The nation was on heightened alert. A terminal at New York’s LaGuardia Airport was evacuated because of a suspicious package and a US Airways Group Inc. (LCC) flight was stopped on the tarmac and diverted to a remote location at Boston’s Logan Airport so authorities could search a bag. Pedestrian access in front of the White House was restricted for a second day.
“Yesterday we deployed our critical resources to hotels,” Ray Kelly, New York’s police commissioner, said at a news conference today. “We also patrolled houses of worship, significant infrastructure and city iconic potential targets -- Rockefeller Center, Empire State Building. We have increased our coverage in the subways; we have the second largest transit system in the world. We’re doing bag searches.”
Sporting events worldwide are looking to increase security. Organizers for the London Marathon, scheduled for April 21, and the Oklahoma City Marathon, scheduled for April 28, said they were reviewing protection plans. The Oklahoma City race commemorates victims of a bomb detonated in front of the city’s federal building on April 19, 1995.
Officials will be working for days at the mile-square scene of the attack, said DesLauriers, whose agency is in charge. He said citizens can help by sharing images.
“There has to be hundreds, if not thousands, of photos and videos,” said Timothy Alben, superintendent of the State Police.
Boston Police Commissioner Ed Davis said security footage had been taken from nearby businesses.
Almost immediately, the two billowing clouds of white smoke visible in videos were a tipoff to bomb specialists about the explosives used. They indicated that the bomber used so-called smokeless or black-powder explosives rather than a military- style high-explosive such as C-4, which produces a distinctive black smoke, according to Fred Burton, former deputy chief of counterterrorism for the State Department’s Diplomatic Security Service who investigated the World Trade Center bombing in 1993.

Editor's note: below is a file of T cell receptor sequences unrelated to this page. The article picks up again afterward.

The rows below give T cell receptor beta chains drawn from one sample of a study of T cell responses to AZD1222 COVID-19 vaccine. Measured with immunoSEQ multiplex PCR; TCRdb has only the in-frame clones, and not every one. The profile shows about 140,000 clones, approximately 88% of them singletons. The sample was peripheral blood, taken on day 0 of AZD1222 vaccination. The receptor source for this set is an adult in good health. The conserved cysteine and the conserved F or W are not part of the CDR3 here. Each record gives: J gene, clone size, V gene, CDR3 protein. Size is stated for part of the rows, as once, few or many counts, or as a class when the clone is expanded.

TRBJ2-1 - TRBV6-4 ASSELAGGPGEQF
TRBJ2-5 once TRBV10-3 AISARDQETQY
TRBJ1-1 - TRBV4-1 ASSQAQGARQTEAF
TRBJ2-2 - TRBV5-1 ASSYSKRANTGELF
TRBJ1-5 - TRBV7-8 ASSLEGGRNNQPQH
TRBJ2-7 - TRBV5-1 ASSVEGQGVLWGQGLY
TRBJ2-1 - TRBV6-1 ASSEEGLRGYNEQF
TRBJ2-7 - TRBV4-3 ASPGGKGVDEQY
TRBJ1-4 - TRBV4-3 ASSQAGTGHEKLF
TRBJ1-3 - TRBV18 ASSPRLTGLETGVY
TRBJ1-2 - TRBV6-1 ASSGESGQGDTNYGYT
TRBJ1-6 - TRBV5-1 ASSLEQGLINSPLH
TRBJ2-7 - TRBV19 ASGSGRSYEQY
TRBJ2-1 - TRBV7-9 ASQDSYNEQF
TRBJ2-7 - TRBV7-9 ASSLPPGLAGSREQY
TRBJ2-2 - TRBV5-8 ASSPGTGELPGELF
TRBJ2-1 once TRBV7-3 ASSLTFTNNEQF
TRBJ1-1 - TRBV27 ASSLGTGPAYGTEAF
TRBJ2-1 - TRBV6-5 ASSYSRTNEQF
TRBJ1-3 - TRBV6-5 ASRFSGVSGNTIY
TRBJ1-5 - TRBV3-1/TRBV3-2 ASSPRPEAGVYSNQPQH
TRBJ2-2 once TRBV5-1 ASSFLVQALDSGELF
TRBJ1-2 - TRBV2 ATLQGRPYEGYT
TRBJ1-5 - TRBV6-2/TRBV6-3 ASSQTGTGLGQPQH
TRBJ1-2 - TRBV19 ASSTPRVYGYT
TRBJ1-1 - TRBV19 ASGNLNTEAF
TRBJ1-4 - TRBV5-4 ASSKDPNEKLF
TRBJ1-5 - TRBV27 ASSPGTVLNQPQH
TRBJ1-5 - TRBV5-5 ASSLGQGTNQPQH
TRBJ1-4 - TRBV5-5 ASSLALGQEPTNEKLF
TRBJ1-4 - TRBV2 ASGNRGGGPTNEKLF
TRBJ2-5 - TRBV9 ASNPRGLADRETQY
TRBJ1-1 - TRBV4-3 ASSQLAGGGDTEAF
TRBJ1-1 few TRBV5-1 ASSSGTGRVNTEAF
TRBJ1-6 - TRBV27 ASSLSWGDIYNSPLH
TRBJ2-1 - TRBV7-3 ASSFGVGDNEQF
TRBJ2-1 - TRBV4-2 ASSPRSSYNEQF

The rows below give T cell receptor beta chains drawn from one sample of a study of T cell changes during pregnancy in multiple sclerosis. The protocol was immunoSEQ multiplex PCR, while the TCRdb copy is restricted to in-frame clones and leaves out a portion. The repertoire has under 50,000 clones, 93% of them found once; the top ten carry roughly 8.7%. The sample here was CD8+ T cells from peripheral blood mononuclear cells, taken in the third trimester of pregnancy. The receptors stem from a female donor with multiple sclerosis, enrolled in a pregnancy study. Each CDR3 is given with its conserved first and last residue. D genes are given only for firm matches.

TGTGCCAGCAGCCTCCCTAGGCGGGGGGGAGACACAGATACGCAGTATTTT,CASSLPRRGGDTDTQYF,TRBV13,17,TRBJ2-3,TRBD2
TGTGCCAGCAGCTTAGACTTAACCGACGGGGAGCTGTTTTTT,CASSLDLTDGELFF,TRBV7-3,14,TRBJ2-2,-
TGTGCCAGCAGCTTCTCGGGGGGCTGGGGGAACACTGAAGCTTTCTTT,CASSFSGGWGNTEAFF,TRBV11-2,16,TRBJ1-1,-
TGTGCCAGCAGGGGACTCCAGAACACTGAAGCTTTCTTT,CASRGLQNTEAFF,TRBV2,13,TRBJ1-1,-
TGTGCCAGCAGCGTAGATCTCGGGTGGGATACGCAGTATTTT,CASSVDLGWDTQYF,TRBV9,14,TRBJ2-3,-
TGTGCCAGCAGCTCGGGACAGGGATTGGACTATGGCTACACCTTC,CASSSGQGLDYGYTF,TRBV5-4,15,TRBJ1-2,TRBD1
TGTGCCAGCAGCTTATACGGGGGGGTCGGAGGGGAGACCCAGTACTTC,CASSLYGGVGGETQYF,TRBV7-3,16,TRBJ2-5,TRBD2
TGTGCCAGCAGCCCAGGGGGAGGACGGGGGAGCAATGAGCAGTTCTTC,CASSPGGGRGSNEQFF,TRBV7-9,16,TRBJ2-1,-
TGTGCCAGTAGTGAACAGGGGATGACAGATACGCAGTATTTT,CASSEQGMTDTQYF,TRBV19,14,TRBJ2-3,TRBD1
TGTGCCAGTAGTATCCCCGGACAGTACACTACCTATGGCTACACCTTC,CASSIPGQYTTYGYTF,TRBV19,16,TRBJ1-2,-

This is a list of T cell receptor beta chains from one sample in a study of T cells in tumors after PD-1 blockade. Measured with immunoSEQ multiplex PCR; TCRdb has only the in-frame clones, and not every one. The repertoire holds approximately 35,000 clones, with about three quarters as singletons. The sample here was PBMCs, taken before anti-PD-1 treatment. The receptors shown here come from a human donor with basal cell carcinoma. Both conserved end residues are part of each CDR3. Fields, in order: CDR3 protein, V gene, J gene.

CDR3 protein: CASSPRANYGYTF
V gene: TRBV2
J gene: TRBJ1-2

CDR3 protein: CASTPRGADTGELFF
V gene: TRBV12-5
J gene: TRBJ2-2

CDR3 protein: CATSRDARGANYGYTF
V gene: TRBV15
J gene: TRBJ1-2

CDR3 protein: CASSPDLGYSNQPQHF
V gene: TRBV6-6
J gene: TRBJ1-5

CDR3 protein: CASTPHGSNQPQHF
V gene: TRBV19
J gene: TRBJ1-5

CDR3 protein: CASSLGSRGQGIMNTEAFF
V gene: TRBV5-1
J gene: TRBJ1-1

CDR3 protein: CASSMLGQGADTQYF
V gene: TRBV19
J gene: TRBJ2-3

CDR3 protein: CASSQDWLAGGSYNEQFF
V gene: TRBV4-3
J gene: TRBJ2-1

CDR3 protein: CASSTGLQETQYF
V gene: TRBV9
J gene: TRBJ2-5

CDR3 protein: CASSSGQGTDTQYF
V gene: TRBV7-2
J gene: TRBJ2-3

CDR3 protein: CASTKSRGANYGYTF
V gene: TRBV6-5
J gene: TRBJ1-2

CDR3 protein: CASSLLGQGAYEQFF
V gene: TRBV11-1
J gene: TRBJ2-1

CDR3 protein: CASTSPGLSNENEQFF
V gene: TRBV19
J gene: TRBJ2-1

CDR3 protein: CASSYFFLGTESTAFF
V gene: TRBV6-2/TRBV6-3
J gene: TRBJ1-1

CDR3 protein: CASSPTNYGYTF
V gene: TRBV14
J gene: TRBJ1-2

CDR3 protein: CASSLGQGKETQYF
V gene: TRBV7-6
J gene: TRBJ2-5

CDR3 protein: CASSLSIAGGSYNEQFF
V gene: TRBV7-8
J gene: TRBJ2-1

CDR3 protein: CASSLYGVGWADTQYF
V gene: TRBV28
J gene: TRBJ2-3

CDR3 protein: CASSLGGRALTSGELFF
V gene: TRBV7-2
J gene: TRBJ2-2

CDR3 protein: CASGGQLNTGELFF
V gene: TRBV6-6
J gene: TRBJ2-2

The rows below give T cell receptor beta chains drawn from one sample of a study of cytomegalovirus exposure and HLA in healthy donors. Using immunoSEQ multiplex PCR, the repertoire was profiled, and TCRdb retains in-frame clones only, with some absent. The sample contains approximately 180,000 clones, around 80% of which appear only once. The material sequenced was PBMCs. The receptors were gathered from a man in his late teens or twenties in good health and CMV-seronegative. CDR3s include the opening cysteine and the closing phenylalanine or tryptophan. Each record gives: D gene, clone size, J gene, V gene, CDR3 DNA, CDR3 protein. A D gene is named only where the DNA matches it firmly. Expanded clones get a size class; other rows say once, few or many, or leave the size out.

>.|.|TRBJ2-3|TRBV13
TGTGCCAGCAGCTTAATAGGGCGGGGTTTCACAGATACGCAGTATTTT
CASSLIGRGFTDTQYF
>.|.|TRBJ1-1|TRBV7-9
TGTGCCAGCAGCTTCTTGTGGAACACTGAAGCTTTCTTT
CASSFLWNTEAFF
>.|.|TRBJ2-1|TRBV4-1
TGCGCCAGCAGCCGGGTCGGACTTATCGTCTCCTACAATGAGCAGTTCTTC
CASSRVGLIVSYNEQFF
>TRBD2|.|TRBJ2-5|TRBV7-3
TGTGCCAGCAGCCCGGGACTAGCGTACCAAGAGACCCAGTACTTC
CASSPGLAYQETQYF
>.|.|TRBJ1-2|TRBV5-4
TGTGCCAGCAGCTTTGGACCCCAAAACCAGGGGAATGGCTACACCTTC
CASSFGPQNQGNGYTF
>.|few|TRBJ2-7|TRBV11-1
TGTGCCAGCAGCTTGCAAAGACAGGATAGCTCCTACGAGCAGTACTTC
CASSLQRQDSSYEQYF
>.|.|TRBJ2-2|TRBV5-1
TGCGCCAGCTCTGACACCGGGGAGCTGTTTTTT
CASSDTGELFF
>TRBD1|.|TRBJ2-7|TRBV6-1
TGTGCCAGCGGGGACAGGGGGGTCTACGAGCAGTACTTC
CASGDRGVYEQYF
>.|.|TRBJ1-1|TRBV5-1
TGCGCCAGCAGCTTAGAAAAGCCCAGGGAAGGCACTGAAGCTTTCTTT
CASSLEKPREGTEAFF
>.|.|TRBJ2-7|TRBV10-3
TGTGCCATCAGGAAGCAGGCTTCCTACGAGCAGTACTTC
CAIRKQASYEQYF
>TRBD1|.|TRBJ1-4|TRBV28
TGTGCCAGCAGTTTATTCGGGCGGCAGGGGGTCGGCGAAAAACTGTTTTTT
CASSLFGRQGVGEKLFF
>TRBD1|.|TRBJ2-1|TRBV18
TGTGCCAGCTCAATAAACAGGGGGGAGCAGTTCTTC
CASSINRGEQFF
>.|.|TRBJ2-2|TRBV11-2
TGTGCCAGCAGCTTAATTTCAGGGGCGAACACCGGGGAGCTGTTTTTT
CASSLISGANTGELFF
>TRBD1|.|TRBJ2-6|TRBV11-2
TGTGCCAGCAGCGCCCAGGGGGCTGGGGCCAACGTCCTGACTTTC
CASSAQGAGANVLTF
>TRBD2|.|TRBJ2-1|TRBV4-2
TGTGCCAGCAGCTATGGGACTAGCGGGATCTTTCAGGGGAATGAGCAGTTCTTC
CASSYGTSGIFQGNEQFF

Gene Marquez, ATF acting special agent, said in a news conference that the force of the blast blew debris to the tops of buildings.
The blasts near Copley Square occurred as recreational runners were finishing about 2:50 p.m. local time yesterday, police said. Among the dead was an 8-year-old boy from the Dorchester neighborhood, Martin Richard. Medford, Massachusetts Mayor Michael McGlynn identified another victim as Krystle Campbell, 29.
The third person killed was a graduate student at Boston University, President Robert A. Brown said in an e-mail. The victim’s name wasn’t released. China’s consulate in New York said a Chinese citizen was among the dead. It didn’t disclose the person’s identity at the request of family, according to the consulate website.
Obama said the nation won’t be cowed by such acts. He cited people running to hospitals to give blood, others who tore off their clothes to make tourniquets, and first responders who plunged into the chaos to save lives.
“If you want to know who we are, what America is, how we respond to evil, that’s it: selflessly, compassionately, unafraid,” the president said.
To contact the reporter on this story: Mike Dorning in Washington at email@example.com
To contact the editor responsible for this story: Steven Komarow at firstname.lastname@example.org